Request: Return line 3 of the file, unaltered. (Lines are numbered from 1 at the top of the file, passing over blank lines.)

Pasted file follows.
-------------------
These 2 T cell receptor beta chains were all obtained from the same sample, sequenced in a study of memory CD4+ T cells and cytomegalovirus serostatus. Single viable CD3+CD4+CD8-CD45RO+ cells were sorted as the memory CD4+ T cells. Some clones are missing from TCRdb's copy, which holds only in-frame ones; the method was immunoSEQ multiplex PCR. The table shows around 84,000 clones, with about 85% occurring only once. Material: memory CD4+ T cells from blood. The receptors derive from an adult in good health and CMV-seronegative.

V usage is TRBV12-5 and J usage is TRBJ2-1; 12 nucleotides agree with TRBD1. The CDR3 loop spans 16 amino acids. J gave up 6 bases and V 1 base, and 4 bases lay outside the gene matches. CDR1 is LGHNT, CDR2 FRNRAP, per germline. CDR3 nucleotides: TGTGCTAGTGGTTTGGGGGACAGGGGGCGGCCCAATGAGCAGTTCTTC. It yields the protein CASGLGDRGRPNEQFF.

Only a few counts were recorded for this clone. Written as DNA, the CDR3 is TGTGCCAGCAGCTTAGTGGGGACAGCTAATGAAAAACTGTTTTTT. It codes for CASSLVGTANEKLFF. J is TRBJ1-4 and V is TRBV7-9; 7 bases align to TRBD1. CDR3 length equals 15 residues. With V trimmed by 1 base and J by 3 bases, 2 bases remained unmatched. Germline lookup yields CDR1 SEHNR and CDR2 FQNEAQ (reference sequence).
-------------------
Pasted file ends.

Only a few counts were recorded for this clone. Written as DNA, the CDR3 is TGTGCCAGCAGCTTAGTGGGGACAGCTAATGAAAAACTGTTTTTT. It codes for CASSLVGTANEKLFF. J is TRBJ1-4 and V is TRBV7-9; 7 bases align to TRBD1. CDR3 length equals 15 residues. With V trimmed by 1 base and J by 3 bases, 2 bases remained unmatched. Germline lookup yields CDR1 SEHNR and CDR2 FQNEAQ (reference sequence).